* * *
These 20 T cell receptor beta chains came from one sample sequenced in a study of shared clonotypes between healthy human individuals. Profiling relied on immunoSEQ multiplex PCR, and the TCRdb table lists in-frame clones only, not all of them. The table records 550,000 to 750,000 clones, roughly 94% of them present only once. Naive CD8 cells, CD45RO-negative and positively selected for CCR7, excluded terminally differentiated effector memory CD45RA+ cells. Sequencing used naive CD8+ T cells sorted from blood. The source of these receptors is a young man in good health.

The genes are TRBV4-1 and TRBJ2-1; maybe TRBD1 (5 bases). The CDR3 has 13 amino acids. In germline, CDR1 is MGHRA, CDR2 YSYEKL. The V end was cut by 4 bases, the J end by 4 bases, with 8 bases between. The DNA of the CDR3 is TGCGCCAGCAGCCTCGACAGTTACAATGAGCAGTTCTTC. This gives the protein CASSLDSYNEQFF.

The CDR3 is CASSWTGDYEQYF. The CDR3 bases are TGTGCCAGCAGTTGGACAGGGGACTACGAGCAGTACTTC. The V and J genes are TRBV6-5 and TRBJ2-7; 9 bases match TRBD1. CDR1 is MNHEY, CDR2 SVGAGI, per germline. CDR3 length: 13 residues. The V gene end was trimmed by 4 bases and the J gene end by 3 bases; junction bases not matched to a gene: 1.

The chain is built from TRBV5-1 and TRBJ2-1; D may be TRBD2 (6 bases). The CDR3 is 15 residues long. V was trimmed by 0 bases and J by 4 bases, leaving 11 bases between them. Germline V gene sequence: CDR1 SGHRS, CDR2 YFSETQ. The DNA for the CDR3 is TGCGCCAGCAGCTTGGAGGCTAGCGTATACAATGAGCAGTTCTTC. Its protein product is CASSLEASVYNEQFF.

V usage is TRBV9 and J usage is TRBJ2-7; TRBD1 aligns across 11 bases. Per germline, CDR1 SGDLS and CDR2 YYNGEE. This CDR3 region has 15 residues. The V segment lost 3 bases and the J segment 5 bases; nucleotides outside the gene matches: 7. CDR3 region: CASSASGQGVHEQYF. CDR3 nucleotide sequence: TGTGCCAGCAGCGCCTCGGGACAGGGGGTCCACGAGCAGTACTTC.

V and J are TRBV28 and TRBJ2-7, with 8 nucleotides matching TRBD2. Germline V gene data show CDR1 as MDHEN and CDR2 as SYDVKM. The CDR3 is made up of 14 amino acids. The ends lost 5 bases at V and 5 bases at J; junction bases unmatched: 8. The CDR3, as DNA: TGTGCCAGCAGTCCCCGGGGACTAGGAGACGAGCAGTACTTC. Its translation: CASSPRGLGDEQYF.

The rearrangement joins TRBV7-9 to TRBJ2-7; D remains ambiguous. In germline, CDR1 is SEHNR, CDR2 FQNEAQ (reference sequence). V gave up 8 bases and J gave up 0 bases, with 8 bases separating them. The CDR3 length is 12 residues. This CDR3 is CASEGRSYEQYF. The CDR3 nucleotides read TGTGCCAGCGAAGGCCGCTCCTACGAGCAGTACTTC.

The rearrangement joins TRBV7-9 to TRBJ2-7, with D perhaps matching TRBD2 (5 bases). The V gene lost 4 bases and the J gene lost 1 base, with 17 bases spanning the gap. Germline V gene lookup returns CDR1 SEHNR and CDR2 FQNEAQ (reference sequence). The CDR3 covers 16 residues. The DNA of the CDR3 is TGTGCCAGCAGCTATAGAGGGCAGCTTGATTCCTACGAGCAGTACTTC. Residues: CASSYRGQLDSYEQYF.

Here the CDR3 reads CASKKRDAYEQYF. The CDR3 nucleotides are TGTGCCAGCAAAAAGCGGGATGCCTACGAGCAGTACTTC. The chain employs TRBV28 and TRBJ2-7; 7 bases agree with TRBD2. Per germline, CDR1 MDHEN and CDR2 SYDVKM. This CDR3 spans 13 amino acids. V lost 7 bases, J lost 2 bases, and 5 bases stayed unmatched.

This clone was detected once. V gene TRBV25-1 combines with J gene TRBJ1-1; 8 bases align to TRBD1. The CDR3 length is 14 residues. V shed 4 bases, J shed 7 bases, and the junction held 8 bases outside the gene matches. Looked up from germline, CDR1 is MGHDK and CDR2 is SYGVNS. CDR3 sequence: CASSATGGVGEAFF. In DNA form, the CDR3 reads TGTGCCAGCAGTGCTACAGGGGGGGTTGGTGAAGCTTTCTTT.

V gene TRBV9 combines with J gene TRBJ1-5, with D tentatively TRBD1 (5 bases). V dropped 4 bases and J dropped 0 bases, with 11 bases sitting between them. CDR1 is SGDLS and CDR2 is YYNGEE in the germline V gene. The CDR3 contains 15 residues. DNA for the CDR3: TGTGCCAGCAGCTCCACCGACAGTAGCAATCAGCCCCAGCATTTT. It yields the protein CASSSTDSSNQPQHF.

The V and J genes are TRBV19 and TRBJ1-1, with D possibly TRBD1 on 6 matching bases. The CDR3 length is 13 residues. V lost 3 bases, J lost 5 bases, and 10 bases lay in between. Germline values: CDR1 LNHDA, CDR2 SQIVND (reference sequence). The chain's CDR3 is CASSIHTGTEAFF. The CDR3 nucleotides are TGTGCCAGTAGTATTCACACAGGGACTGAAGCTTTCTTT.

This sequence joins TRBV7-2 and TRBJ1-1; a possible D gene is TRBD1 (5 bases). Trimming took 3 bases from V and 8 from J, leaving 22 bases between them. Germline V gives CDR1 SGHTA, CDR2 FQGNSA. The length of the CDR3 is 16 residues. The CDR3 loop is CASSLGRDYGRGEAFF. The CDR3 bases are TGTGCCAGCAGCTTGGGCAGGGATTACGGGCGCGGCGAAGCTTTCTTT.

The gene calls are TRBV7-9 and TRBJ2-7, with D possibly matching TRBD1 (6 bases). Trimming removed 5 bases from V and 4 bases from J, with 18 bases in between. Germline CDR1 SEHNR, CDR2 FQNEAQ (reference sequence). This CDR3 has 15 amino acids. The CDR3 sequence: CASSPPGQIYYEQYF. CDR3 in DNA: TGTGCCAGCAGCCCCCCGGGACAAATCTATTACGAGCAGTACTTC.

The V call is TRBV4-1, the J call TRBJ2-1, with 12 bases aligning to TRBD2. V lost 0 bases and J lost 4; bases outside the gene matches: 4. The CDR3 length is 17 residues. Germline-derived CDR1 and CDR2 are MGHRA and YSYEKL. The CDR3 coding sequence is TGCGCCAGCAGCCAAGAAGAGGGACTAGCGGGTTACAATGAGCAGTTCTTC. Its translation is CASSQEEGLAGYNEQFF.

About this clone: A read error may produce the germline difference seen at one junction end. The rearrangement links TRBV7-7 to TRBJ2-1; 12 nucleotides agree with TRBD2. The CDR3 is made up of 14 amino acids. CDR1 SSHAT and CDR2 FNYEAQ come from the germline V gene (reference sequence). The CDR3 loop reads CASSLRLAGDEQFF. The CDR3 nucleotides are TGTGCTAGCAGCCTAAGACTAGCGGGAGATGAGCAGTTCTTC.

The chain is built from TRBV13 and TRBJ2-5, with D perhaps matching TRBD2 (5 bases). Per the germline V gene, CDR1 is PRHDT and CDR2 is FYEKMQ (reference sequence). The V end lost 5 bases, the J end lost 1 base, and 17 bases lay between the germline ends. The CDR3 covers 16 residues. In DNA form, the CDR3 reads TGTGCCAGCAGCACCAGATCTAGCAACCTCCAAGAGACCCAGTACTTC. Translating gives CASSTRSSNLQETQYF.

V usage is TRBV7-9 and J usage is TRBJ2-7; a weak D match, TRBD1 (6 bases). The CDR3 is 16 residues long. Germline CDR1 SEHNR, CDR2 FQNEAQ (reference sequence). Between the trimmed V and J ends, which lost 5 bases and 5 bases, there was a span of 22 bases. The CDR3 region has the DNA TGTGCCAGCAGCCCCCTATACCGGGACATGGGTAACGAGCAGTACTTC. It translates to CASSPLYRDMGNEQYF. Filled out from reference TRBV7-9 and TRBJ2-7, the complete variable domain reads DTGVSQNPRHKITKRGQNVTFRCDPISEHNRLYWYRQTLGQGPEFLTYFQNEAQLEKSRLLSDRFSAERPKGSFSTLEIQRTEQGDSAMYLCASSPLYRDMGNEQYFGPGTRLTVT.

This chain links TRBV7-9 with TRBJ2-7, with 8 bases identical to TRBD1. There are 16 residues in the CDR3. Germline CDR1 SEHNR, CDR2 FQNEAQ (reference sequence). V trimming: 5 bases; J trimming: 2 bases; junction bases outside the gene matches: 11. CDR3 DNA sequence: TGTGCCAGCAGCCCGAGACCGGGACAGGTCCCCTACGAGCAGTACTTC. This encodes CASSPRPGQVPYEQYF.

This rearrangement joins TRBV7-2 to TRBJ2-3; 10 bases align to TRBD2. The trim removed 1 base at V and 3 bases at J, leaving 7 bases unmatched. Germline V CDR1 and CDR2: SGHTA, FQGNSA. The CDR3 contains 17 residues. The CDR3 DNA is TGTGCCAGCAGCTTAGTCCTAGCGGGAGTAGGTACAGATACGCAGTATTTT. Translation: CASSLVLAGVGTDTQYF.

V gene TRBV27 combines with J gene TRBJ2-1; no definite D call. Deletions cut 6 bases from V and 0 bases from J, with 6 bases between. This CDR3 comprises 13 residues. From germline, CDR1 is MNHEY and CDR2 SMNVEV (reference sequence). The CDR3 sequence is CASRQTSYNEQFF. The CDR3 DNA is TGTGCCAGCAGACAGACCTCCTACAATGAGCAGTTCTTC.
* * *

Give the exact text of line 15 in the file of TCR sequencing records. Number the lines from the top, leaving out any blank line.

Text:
The V call is TRBV4-1, the J call TRBJ2-1, with 12 bases aligning to TRBD2. V lost 0 bases and J lost 4; bases outside the gene matches: 4. The CDR3 length is 17 residues. Germline-derived CDR1 and CDR2 are MGHRA and YSYEKL. The CDR3 coding sequence is TGCGCCAGCAGCCAAGAAGAGGGACTAGCGGGTTACAATGAGCAGTTCTTC. Its translation is CASSQEEGLAGYNEQFF.